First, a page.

What are neo banks and can they compete?

Last week, Australia’s neo banking market is significantly heated up with 86 400 officially opening its doors, and neo-rival Xinja receiving its full banking licence from APRA.

What are neo banks?

Neo banks are digital banks, controlled from your mobile phone typically with a customer service platform within the app. Already at large in the UK, Europe and US, Australia now has three banks offering live products with more to follow.

These digital start-ups face an uphill battle to wrestle market share from the big four banks. But are they just marketing hype, or are they putting good deals on the table?

Who are the neo banks?

Here is a basic rundown of who’s who right now:

Most banks already offer a banking app. What’s the difference?

Neo banks say their advantage is that they have no cumbersome legacy technology, and as a result, they can offer faster, smarter, streamlined banking.

The neo banks also differentiate themselves in their marketing. They’re presenting themselves as the Uber of the banking world in the hope this will resonate with customers fed up with the incumbents.

Are they a threat to the big four banks?

The big four banks have deep pockets and they don’t like losing market share. The big banks are already investing heavily in retail banking technology. If the neo banks start gaining traction, the big four are likely to respond in spades to make sure they appeal to tech savvy Australians.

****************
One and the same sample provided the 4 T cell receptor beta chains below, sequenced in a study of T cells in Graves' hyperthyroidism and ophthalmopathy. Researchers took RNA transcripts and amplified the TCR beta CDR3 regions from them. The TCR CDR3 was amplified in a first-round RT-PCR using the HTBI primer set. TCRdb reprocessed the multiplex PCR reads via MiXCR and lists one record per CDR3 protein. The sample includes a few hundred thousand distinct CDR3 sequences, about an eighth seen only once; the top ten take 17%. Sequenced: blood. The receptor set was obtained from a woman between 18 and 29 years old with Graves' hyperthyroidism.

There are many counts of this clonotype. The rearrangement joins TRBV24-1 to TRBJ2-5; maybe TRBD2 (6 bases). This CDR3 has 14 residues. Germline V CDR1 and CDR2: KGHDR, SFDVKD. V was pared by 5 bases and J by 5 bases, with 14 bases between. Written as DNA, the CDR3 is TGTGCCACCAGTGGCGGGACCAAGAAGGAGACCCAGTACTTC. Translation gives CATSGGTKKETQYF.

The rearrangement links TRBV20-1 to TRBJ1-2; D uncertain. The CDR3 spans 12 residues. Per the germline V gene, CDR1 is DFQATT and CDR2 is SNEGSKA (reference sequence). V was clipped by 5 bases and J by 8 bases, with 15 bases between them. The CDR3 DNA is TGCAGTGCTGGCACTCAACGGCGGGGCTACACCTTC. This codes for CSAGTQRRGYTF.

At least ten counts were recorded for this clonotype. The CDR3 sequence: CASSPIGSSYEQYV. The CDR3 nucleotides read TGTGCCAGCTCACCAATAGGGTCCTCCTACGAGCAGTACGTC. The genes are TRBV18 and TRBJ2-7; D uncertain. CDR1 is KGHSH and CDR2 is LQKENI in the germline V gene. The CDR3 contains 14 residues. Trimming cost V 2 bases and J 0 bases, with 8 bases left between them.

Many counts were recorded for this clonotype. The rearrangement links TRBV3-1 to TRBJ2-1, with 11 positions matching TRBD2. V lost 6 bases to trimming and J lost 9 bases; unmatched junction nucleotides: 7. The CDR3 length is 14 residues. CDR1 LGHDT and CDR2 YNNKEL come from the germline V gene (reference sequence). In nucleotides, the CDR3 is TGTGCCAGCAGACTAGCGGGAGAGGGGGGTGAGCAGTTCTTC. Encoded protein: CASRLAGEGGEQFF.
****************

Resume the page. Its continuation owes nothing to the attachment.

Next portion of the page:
We’re in an age where people are taking to disrupters with huge enthusiasm in other industries. But Australians are notoriously loyal to their bank. More than three-quarters of our savings are with the big four and their subsidiaries. Neo-banks are unlikely to rock this boat any time soon.

Are they competitive?

Neo banks are going to have to be competitive on two fronts: technology and price.

So far, 86 400 and Up are both offering a maximum savings rate of 2.50 per cent, which is the equal highest rate on our database (My State and BOQ), while Judo Bank is offering term deposits of up to 2.00 per cent which is one of the most competitive rates on the market.

When it comes to transaction accounts, the neo banks will find it near-impossible to compete on cost. Up and 86 400 transaction accounts include some international fees and don’t waive all domestic ATM fees when a growing list of banks do.

Will neo banks live up to the hype?

There’s no question neo banks will help drive innovation in the sector. Neo banks don’t have cumbersome banking systems that have been known to slow the bigger banks down. They also don’t have branches which will help them save on costs.

In order to be successful, neo banks will have to patiently chip away at the market. But the big banks won’t go quietly into the night.

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Sally Tindall

Sally Tindall manages the RateCity editorial team, producing practical insights into personal finance and cost of living issues. For more information visit